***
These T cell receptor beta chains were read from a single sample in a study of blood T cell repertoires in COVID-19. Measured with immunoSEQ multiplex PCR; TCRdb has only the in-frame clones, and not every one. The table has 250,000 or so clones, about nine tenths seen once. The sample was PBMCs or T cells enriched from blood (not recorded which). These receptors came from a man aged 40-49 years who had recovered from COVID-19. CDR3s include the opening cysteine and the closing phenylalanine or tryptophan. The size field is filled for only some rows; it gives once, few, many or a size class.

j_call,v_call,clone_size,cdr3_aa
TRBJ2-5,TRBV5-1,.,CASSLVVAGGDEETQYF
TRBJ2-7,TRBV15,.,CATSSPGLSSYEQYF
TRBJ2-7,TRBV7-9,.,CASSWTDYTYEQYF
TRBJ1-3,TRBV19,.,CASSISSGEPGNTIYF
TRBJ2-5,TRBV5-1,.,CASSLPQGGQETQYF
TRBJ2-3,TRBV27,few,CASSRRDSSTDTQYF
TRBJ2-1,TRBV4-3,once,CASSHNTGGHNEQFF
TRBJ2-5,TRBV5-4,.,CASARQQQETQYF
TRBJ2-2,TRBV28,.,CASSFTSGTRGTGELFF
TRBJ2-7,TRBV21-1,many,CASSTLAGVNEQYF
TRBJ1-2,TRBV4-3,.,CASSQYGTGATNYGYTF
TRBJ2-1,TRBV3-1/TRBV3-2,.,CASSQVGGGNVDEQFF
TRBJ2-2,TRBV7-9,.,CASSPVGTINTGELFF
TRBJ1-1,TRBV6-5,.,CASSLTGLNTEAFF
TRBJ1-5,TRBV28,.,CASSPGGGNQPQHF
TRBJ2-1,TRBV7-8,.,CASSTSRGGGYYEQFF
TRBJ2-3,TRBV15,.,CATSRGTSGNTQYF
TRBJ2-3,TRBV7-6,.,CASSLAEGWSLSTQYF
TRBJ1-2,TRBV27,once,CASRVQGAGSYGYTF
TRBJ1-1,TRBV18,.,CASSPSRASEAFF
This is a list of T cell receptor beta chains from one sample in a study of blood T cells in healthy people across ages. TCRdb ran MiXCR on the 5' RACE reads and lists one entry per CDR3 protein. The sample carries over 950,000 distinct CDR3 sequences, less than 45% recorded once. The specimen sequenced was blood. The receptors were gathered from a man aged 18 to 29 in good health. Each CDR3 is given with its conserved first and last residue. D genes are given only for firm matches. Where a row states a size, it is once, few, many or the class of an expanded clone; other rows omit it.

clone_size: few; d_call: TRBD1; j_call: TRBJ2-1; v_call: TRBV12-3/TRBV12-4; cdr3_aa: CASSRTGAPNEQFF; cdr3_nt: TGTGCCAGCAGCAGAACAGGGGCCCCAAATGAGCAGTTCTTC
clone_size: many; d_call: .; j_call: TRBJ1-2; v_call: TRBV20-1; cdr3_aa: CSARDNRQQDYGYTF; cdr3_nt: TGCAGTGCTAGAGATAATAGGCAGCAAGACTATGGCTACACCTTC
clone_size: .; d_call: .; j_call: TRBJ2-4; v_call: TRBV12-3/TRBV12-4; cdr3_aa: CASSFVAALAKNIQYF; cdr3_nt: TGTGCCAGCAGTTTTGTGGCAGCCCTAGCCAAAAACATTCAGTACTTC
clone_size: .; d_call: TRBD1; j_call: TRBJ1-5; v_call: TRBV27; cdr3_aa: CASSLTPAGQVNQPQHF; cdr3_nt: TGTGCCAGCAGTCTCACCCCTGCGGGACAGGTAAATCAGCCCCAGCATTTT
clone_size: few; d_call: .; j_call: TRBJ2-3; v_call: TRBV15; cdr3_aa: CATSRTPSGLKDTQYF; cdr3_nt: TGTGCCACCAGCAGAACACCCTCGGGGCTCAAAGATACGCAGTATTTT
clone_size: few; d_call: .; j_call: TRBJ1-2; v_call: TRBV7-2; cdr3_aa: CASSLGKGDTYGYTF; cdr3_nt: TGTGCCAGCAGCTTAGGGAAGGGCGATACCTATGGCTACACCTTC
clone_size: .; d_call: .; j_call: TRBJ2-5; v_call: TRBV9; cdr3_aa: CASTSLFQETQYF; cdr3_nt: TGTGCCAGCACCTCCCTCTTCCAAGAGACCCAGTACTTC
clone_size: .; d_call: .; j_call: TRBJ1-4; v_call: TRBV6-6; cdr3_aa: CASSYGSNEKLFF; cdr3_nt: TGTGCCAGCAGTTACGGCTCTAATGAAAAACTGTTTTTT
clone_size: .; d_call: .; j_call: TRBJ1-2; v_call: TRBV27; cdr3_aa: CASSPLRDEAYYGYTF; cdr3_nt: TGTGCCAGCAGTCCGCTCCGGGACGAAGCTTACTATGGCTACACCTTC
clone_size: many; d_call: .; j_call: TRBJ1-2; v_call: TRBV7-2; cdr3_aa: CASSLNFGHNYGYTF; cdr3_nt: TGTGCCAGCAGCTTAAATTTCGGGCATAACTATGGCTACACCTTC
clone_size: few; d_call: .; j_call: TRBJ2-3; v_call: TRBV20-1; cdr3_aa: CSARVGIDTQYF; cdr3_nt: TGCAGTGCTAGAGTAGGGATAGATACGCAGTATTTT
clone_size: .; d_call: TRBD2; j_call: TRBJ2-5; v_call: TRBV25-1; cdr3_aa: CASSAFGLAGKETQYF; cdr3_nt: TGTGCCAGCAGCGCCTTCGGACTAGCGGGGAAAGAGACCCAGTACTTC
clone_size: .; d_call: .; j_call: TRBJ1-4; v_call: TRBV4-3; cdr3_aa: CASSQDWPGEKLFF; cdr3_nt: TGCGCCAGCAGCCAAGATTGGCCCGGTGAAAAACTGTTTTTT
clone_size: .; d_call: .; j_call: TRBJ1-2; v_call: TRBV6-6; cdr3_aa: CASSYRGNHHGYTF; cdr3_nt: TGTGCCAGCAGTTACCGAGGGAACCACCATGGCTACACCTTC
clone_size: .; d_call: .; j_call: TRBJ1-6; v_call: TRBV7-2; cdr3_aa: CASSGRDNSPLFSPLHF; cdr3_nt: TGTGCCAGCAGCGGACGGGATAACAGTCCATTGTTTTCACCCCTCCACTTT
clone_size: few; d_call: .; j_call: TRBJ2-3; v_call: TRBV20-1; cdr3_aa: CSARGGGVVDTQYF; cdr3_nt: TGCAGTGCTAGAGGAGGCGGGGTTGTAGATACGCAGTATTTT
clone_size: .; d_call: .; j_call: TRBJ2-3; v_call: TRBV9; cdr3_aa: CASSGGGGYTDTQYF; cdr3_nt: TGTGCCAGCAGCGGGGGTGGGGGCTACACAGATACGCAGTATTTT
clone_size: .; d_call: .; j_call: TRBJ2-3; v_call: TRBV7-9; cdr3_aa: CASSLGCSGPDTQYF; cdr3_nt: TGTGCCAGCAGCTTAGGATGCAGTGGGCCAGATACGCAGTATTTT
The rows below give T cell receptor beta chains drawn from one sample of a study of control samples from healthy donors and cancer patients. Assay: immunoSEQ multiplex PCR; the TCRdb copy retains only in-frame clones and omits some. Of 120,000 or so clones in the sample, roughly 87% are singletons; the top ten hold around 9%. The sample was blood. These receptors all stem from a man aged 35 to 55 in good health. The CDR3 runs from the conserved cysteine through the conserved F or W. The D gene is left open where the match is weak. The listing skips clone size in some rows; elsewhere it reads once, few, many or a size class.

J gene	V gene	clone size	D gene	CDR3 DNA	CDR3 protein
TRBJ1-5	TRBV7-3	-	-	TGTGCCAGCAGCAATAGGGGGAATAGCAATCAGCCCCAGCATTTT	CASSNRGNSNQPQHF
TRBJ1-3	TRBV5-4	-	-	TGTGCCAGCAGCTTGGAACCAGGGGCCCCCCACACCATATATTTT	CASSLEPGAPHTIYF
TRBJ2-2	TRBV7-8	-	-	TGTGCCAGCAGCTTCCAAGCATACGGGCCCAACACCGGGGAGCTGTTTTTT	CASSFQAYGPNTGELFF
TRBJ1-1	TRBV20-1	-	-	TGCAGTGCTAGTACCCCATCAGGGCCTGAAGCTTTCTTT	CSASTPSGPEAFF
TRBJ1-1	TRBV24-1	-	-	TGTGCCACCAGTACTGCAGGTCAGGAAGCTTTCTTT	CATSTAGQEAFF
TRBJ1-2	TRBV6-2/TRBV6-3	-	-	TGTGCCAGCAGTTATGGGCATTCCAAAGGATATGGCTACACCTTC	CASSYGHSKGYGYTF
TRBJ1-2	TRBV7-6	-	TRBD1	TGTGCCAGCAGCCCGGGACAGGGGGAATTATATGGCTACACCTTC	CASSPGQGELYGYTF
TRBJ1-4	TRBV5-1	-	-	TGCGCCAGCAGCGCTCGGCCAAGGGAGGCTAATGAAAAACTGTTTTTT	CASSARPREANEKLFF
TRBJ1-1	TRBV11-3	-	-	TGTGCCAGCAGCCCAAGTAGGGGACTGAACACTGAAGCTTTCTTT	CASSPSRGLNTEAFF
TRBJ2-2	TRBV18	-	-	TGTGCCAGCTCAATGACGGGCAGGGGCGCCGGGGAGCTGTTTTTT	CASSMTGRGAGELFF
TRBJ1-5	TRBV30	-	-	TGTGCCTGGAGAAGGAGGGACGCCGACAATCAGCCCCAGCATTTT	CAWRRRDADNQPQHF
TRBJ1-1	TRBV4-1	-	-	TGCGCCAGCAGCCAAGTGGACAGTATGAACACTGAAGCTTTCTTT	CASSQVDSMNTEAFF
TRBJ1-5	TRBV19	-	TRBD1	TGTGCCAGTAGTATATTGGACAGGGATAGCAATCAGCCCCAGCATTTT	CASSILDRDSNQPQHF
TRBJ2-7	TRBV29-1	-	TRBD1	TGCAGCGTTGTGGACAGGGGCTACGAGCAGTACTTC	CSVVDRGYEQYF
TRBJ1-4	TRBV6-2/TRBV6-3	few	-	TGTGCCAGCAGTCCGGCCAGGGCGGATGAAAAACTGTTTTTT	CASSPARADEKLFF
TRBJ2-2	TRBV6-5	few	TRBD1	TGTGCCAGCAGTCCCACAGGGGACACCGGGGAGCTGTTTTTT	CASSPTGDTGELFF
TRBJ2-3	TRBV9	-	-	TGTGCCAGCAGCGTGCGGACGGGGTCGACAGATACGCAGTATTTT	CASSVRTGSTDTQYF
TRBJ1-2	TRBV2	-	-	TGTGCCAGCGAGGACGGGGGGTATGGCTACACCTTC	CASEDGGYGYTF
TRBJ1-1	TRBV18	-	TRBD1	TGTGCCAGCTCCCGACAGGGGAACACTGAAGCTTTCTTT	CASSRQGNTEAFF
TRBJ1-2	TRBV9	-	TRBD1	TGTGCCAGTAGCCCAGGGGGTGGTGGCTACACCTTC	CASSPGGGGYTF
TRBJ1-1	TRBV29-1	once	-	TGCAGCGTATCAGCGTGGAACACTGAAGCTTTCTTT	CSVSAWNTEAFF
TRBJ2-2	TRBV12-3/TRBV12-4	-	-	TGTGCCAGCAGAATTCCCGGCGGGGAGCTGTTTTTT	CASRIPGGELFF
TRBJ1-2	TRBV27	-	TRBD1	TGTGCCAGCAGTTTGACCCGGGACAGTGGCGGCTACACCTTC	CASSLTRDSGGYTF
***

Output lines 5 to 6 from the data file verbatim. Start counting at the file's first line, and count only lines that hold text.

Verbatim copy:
TRBJ2-7,TRBV7-9,.,CASSWTDYTYEQYF
TRBJ1-3,TRBV19,.,CASSISSGEPGNTIYF